Parents can use sperm harvested from their dead son to make grandchildren, judge rules

West Point cadet Peter Zhu, who was unmarried, died after a skiing accident on February 23, Judge allows parent to use harvested sperm.

He had been found unresponsive on a ski slope on the grounds of the military academy in upstate New York.  Zhu was then taken to a hospital, where he was declared brain dead days later.  Judge now rules that parents may use their son’s harvested sperm.harvested sperm

In March, his parents petitioned the court to allow the hospital to have their son’s  harvested sperm retrieved and frozen at the same time harvest his organs for donation.

The petition was granted and the sperm was preserved at a sperm bank after the retrieval.  His organs were also harvested to help those waiting for a lifesaving transplant before he was buried in the West Point Cemetery.

According to CNN, the Supreme Court Justice John Colangelo’s ruling gave Zhu’s parents the ability to attempt conception with a surrogate mother using their late son’s sperm.  “At this time, the court will place no restrictions on the use to which Peter’s parents may ultimately put their son’s sperm, including its potential use for procreative purposes,” Colangelo wrote.  “They shall possess and control the disposition and potential use of their son Peter’s genetic material.” 

Zhu’s case isn’t the first incident of this type, according to AP.In 2007, a court in Iowa authorized recovery of a man’s sperm by his parents to donate to his fiance for future procreative use.  In 2009, a Texas woman got a judge’s permission to have her 21-year-old son’s sperm extracted after his death, with the intention of hiring a surrogate mother to bear her a grandchild.

StandardMedia.com, May 30, 2019, by Charles Odero

Click here to read the entire article.

Which Box Do You Check? Some States Are Offering a Nonbinary Option

As nonbinary teenagers push for driver’s licenses that reflect their identity, a fraught debate over the nature of gender has arrived in the nation’s statehouses.

Ever since El Martinez started asking to be called by the gender-neutral pronouns “they/them” in the ninth grade, they have fielded skepticism in a variety of forms and from a multitude of sources about what it means to identify as nonbinary.nonbinary

There are faculty advisers on El’s theater crew who balk at using “they” for one person; classmates at El’s public school on the outskirts of Boston who insist El can’t be “multiple people”; and commenters on El’s social media feeds who dismiss nonbinary gender identities like androgyne (a combination of masculine and feminine), agender (the absence of gender) and gender-fluid (moving between genders) as lacking a basis in biology.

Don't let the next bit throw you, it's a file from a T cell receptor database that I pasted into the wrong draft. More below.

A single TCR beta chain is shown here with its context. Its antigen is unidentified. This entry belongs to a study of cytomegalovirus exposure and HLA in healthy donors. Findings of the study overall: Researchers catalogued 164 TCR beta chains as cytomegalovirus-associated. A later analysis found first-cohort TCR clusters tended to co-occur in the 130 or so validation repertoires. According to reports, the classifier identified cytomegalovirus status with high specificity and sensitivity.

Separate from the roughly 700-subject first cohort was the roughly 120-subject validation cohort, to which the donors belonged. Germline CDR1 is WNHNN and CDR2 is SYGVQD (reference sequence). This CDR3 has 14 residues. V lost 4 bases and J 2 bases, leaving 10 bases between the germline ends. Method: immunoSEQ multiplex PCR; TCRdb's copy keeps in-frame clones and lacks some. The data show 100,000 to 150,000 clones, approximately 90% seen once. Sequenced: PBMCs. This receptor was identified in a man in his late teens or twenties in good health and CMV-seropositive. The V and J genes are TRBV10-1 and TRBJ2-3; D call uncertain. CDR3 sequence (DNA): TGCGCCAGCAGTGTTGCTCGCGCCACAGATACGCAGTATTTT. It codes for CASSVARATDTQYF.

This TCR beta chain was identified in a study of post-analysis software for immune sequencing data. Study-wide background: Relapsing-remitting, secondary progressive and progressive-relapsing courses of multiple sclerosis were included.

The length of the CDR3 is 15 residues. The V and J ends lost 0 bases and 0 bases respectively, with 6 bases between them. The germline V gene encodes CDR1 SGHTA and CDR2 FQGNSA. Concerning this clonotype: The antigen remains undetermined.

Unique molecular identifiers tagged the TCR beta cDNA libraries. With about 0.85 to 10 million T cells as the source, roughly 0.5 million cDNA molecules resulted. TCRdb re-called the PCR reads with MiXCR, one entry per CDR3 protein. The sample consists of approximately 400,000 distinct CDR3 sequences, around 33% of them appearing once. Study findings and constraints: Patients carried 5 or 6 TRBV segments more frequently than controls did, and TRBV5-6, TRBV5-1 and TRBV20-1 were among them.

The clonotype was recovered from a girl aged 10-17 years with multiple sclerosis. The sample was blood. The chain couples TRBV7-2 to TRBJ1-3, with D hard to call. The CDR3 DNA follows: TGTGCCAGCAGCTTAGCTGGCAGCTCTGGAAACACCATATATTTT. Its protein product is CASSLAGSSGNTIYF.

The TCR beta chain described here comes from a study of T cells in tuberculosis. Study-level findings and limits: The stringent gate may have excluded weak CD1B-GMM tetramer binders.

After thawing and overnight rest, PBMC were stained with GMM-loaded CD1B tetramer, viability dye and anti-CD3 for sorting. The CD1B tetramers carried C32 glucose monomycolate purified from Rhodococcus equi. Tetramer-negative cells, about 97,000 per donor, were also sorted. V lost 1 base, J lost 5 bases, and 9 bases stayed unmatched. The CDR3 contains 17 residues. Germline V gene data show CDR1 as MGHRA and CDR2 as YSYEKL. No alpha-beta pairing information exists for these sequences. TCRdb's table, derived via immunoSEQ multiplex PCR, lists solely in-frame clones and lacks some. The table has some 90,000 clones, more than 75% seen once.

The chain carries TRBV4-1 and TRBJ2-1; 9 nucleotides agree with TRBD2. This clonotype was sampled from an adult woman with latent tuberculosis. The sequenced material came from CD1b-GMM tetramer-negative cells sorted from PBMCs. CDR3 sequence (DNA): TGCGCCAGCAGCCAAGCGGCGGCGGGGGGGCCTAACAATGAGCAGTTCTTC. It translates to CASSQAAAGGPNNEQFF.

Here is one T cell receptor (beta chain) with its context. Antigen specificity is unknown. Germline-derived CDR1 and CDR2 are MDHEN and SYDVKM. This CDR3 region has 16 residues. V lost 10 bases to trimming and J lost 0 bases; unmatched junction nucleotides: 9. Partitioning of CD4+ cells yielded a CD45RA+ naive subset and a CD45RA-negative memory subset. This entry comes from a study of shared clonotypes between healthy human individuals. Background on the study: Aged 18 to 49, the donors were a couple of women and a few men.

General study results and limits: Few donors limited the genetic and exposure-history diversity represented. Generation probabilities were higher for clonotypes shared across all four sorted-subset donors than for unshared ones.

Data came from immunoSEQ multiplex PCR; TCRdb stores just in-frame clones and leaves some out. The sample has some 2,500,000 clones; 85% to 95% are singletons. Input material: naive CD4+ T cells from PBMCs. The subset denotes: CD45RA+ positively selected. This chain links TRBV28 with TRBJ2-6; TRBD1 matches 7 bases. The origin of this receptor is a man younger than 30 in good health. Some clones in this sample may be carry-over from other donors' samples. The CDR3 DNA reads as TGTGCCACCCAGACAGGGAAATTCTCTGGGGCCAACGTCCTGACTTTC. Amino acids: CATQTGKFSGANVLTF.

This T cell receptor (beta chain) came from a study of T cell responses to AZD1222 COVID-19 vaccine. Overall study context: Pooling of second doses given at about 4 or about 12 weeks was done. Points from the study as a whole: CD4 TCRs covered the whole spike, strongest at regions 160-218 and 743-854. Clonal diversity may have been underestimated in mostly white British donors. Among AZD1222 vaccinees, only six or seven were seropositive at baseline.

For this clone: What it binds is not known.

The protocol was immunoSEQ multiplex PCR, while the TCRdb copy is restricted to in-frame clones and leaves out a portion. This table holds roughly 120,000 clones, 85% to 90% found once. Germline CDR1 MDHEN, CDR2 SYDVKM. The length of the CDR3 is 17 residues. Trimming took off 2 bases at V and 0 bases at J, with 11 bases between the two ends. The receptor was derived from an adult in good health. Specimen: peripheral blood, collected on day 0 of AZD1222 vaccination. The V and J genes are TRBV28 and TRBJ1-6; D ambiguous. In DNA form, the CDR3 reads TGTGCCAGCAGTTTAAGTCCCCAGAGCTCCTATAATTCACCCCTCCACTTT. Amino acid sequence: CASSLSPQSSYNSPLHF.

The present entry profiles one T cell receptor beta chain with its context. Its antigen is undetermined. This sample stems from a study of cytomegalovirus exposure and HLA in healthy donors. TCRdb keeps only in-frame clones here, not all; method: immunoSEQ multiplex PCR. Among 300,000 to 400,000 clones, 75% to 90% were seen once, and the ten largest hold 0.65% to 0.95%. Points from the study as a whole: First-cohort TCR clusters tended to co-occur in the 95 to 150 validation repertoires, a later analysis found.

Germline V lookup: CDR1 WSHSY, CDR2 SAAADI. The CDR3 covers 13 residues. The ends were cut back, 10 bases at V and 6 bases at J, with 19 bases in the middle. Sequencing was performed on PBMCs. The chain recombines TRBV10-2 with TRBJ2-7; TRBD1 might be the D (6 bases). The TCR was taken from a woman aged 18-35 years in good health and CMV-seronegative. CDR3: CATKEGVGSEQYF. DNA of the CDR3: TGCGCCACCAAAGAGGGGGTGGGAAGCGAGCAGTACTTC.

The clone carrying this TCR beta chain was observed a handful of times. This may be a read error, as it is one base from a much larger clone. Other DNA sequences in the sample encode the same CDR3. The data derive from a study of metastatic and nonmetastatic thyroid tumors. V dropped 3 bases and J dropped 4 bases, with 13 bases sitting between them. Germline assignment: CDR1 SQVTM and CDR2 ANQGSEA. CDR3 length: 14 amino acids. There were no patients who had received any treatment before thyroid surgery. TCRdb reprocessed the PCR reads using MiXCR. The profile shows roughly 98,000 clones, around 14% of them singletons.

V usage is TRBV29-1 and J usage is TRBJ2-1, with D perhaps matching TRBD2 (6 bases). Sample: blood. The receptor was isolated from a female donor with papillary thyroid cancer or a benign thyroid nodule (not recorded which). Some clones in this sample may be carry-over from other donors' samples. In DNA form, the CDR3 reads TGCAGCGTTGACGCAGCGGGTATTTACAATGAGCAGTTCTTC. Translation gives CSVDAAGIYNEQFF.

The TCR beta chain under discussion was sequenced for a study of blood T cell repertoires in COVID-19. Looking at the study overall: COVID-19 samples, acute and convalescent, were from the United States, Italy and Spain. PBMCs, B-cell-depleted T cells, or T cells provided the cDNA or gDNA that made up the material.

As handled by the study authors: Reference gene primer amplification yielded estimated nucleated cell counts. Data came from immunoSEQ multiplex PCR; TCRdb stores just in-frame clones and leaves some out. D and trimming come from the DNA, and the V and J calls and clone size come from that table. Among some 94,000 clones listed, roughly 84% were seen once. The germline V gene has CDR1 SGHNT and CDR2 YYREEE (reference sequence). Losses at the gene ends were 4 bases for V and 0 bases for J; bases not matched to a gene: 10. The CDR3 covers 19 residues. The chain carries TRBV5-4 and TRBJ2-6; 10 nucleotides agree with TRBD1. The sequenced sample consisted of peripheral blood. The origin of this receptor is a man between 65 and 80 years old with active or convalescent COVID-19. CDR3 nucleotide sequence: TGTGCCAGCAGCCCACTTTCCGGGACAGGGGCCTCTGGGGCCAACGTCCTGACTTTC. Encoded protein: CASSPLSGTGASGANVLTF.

Even for El’s supportive parents, conceiving of gender as a multidimensional sprawl has not been so easy to grasp. Nor has El’s suggestion that everyone state their pronouns gained much traction.

So last summer, when the Massachusetts State Legislature became one of the first in the nation to consider a bill to add an “X” option for nonbinary genders to the “M” and “F” on the state driver’s license, El, 17, was less surprised than some at the maneuver that effectively killed it.

Beyond the catchall “X,” Representative James J. Lyons Jr. (he/him), a Republican, had proposed that the bill should be amended to offer drivers 29 other gender options, including “pangender,” “two-spirit” and “genderqueer.” Rather than open the requisite debate on each term, leaders of the Democratic-controlled House shelved the measure.

“He articulated an anxiety that many people, even folks from the left, have: that there’s this slippery slope of identity, and ‘Where will it stop?’” said Ev Evnen (they/them), director of the Massachusetts Transgender Political Coalition, which is championing a new version of the bill.

As the first sizable group of Americans to openly identify as neither only male nor only female has emerged in recent years, their requests for recognition have been met with reservations that often cross partisan lines. For their part, some nonbinary people suggest that concerns about authenticity and grammar sidestep thornier questions about the culture’s longstanding limits on how gender is supposed to be felt and expressed.

“Nonbinary gender identity can be complicated,” said Mx. Evnen, 31, who uses a gender-neutral courtesy title. “It’s also threatening to an order a lot of people have learned how to navigate.”

And with bills to add a nonbinary marker to driver’s licenses moving through at least six legislatures this session, the expansive conception of gender that many teenagers can trace to middle-school lunch tables is being scrutinized on a new scale.

NYTimes.com, May 29, 2018 by Amy Harmon

Click here to read the entire article.

Case against State Department for refusing to recognize citizenship of child of binational lesbian couple goes forward

A district court said Wednesday that a case filed against the U.S. State Department for refusing to recognize the birthright citizenship of the son of a binational lesbian couple will go to trial, and he denied the government’s motion to dismiss it.

The case, filed by Immigration Equality, the country’s leading LGBTQ immigration rights organization, on behalf of Allison Blixt and her son Lucas Alexander Zaccari-Blixt challenged the U.S. State Department’s refusing to recognize birthright citizenship in children of lesbian parents.lgbt family planning